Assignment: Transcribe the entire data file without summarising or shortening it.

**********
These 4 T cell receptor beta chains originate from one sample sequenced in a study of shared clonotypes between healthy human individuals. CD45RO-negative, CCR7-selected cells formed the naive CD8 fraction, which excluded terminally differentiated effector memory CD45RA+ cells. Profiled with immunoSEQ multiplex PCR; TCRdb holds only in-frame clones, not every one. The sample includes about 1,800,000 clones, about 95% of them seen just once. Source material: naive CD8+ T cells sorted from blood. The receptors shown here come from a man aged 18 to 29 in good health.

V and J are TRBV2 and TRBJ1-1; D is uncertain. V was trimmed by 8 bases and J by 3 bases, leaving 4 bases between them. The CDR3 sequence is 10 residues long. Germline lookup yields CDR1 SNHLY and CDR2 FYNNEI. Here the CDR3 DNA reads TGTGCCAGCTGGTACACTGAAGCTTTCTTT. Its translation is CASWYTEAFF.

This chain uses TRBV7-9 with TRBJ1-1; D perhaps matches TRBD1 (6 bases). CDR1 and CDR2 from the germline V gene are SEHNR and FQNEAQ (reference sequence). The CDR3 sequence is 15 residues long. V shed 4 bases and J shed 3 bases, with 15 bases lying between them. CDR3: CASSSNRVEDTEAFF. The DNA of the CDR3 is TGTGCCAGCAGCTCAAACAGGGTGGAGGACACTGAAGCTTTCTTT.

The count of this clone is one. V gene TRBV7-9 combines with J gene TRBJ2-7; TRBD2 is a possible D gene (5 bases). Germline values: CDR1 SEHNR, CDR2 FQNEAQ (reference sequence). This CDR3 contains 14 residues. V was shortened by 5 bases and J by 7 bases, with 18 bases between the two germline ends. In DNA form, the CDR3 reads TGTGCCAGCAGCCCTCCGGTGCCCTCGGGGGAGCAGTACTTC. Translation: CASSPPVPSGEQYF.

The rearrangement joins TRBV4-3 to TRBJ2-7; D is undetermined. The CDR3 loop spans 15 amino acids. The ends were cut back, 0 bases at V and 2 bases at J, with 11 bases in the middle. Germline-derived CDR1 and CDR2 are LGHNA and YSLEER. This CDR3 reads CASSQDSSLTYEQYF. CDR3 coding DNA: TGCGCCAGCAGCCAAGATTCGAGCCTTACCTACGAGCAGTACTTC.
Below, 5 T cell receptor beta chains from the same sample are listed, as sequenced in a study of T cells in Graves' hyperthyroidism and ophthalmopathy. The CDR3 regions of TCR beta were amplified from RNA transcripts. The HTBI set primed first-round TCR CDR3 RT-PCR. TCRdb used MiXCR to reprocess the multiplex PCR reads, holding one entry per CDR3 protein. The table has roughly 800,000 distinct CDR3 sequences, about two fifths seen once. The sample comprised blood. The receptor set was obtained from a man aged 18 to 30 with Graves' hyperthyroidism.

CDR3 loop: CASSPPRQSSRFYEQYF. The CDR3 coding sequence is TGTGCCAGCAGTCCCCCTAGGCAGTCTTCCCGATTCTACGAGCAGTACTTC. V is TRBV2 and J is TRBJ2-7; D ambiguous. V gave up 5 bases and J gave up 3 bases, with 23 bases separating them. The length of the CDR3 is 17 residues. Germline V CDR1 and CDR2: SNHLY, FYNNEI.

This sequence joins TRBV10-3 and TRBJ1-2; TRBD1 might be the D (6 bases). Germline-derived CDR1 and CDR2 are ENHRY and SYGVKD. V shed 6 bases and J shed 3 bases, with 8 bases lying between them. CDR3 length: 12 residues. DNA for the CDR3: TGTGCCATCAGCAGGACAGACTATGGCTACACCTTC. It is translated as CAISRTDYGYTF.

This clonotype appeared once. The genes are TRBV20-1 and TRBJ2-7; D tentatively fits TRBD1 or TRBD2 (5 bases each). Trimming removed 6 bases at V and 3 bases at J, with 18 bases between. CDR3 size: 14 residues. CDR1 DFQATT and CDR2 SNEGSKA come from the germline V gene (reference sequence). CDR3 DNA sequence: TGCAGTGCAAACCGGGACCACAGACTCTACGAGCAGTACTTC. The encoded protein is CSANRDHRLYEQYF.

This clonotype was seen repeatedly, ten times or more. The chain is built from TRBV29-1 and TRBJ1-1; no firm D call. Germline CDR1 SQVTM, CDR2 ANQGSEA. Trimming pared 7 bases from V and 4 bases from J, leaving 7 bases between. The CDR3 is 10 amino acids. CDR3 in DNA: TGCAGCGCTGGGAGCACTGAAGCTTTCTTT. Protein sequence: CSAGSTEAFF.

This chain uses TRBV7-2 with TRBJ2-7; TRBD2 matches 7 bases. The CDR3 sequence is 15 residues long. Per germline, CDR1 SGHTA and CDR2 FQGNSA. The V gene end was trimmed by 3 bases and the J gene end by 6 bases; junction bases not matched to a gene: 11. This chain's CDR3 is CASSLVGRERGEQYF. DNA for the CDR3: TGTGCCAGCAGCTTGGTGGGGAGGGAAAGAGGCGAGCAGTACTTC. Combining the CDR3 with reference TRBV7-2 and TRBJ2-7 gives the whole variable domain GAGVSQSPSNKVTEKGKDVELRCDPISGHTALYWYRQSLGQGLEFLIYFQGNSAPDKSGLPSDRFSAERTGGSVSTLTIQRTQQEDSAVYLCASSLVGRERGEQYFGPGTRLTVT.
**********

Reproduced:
These 4 T cell receptor beta chains originate from one sample sequenced in a study of shared clonotypes between healthy human individuals. CD45RO-negative, CCR7-selected cells formed the naive CD8 fraction, which excluded terminally differentiated effector memory CD45RA+ cells. Profiled with immunoSEQ multiplex PCR; TCRdb holds only in-frame clones, not every one. The sample includes about 1,800,000 clones, about 95% of them seen just once. Source material: naive CD8+ T cells sorted from blood. The receptors shown here come from a man aged 18 to 29 in good health.

V and J are TRBV2 and TRBJ1-1; D is uncertain. V was trimmed by 8 bases and J by 3 bases, leaving 4 bases between them. The CDR3 sequence is 10 residues long. Germline lookup yields CDR1 SNHLY and CDR2 FYNNEI. Here the CDR3 DNA reads TGTGCCAGCTGGTACACTGAAGCTTTCTTT. Its translation is CASWYTEAFF.

This chain uses TRBV7-9 with TRBJ1-1; D perhaps matches TRBD1 (6 bases). CDR1 and CDR2 from the germline V gene are SEHNR and FQNEAQ (reference sequence). The CDR3 sequence is 15 residues long. V shed 4 bases and J shed 3 bases, with 15 bases lying between them. CDR3: CASSSNRVEDTEAFF. The DNA of the CDR3 is TGTGCCAGCAGCTCAAACAGGGTGGAGGACACTGAAGCTTTCTTT.

The count of this clone is one. V gene TRBV7-9 combines with J gene TRBJ2-7; TRBD2 is a possible D gene (5 bases). Germline values: CDR1 SEHNR, CDR2 FQNEAQ (reference sequence). This CDR3 contains 14 residues. V was shortened by 5 bases and J by 7 bases, with 18 bases between the two germline ends. In DNA form, the CDR3 reads TGTGCCAGCAGCCCTCCGGTGCCCTCGGGGGAGCAGTACTTC. Translation: CASSPPVPSGEQYF.

The rearrangement joins TRBV4-3 to TRBJ2-7; D is undetermined. The CDR3 loop spans 15 amino acids. The ends were cut back, 0 bases at V and 2 bases at J, with 11 bases in the middle. Germline-derived CDR1 and CDR2 are LGHNA and YSLEER. This CDR3 reads CASSQDSSLTYEQYF. CDR3 coding DNA: TGCGCCAGCAGCCAAGATTCGAGCCTTACCTACGAGCAGTACTTC.
Below, 5 T cell receptor beta chains from the same sample are listed, as sequenced in a study of T cells in Graves' hyperthyroidism and ophthalmopathy. The CDR3 regions of TCR beta were amplified from RNA transcripts. The HTBI set primed first-round TCR CDR3 RT-PCR. TCRdb used MiXCR to reprocess the multiplex PCR reads, holding one entry per CDR3 protein. The table has roughly 800,000 distinct CDR3 sequences, about two fifths seen once. The sample comprised blood. The receptor set was obtained from a man aged 18 to 30 with Graves' hyperthyroidism.

CDR3 loop: CASSPPRQSSRFYEQYF. The CDR3 coding sequence is TGTGCCAGCAGTCCCCCTAGGCAGTCTTCCCGATTCTACGAGCAGTACTTC. V is TRBV2 and J is TRBJ2-7; D ambiguous. V gave up 5 bases and J gave up 3 bases, with 23 bases separating them. The length of the CDR3 is 17 residues. Germline V CDR1 and CDR2: SNHLY, FYNNEI.

This sequence joins TRBV10-3 and TRBJ1-2; TRBD1 might be the D (6 bases). Germline-derived CDR1 and CDR2 are ENHRY and SYGVKD. V shed 6 bases and J shed 3 bases, with 8 bases lying between them. CDR3 length: 12 residues. DNA for the CDR3: TGTGCCATCAGCAGGACAGACTATGGCTACACCTTC. It is translated as CAISRTDYGYTF.

This clonotype appeared once. The genes are TRBV20-1 and TRBJ2-7; D tentatively fits TRBD1 or TRBD2 (5 bases each). Trimming removed 6 bases at V and 3 bases at J, with 18 bases between. CDR3 size: 14 residues. CDR1 DFQATT and CDR2 SNEGSKA come from the germline V gene (reference sequence). CDR3 DNA sequence: TGCAGTGCAAACCGGGACCACAGACTCTACGAGCAGTACTTC. The encoded protein is CSANRDHRLYEQYF.

This clonotype was seen repeatedly, ten times or more. The chain is built from TRBV29-1 and TRBJ1-1; no firm D call. Germline CDR1 SQVTM, CDR2 ANQGSEA. Trimming pared 7 bases from V and 4 bases from J, leaving 7 bases between. The CDR3 is 10 amino acids. CDR3 in DNA: TGCAGCGCTGGGAGCACTGAAGCTTTCTTT. Protein sequence: CSAGSTEAFF.

This chain uses TRBV7-2 with TRBJ2-7; TRBD2 matches 7 bases. The CDR3 sequence is 15 residues long. Per germline, CDR1 SGHTA and CDR2 FQGNSA. The V gene end was trimmed by 3 bases and the J gene end by 6 bases; junction bases not matched to a gene: 11. This chain's CDR3 is CASSLVGRERGEQYF. DNA for the CDR3: TGTGCCAGCAGCTTGGTGGGGAGGGAAAGAGGCGAGCAGTACTTC. Combining the CDR3 with reference TRBV7-2 and TRBJ2-7 gives the whole variable domain GAGVSQSPSNKVTEKGKDVELRCDPISGHTALYWYRQSLGQGLEFLIYFQGNSAPDKSGLPSDRFSAERTGGSVSTLTIQRTQQEDSAVYLCASSLVGRERGEQYFGPGTRLTVT.